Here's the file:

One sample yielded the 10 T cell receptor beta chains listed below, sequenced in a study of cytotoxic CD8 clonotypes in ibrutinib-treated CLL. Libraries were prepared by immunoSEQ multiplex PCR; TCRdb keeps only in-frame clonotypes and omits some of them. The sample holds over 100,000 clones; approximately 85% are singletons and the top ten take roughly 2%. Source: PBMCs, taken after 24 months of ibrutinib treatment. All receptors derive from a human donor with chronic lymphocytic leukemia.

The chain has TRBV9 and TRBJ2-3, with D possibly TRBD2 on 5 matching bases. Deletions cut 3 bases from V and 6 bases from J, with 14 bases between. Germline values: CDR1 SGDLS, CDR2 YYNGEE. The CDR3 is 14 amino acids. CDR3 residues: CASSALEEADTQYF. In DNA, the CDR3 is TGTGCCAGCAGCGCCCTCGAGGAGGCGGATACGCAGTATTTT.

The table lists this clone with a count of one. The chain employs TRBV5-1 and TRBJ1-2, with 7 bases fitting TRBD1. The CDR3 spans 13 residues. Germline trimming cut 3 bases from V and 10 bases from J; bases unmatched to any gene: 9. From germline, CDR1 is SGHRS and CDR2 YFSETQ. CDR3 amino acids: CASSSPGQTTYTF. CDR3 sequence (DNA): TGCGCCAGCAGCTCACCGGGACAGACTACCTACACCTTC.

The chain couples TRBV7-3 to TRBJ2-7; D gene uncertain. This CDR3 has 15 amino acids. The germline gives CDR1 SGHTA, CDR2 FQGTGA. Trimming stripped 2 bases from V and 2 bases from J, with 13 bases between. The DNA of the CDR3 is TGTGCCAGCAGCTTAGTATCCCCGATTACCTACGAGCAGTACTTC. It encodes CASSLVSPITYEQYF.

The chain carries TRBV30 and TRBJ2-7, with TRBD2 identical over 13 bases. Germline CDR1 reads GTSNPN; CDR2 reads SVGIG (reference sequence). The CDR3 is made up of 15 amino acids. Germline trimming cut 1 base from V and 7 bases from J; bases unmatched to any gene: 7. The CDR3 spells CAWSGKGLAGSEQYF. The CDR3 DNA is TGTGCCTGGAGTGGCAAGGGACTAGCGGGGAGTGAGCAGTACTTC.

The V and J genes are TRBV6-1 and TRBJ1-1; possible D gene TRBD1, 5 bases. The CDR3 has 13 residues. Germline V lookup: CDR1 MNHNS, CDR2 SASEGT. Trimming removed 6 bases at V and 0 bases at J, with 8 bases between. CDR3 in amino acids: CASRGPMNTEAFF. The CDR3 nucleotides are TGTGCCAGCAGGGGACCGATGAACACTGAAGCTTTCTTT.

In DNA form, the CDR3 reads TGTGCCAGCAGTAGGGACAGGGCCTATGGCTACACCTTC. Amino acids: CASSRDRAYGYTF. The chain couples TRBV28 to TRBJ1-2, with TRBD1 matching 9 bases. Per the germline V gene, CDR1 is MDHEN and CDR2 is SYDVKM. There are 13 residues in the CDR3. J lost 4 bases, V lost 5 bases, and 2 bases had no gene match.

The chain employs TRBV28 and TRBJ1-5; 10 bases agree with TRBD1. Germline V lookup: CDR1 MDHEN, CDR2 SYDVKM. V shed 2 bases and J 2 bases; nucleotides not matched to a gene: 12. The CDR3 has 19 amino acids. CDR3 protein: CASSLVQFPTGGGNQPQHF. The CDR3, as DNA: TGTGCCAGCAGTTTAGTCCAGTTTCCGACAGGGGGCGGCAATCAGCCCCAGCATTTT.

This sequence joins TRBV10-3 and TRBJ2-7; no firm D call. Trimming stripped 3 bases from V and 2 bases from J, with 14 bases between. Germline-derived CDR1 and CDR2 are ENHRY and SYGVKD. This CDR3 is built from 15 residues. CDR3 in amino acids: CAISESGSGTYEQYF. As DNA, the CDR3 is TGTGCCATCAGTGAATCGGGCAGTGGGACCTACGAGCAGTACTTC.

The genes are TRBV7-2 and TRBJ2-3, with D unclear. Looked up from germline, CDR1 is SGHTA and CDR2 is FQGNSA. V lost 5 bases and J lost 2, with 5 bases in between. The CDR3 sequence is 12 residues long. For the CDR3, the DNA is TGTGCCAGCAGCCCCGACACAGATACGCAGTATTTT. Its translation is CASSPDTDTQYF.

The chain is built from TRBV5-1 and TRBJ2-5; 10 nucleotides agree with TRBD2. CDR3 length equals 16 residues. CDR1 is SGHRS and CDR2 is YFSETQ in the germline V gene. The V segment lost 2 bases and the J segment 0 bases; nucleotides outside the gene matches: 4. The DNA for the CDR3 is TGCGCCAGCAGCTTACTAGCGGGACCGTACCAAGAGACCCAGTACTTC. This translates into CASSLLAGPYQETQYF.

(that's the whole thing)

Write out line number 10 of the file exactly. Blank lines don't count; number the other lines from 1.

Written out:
The genes are TRBV7-2 and TRBJ2-3, with D unclear. Looked up from germline, CDR1 is SGHTA and CDR2 is FQGNSA. V lost 5 bases and J lost 2, with 5 bases in between. The CDR3 sequence is 12 residues long. For the CDR3, the DNA is TGTGCCAGCAGCCCCGACACAGATACGCAGTATTTT. Its translation is CASSPDTDTQYF.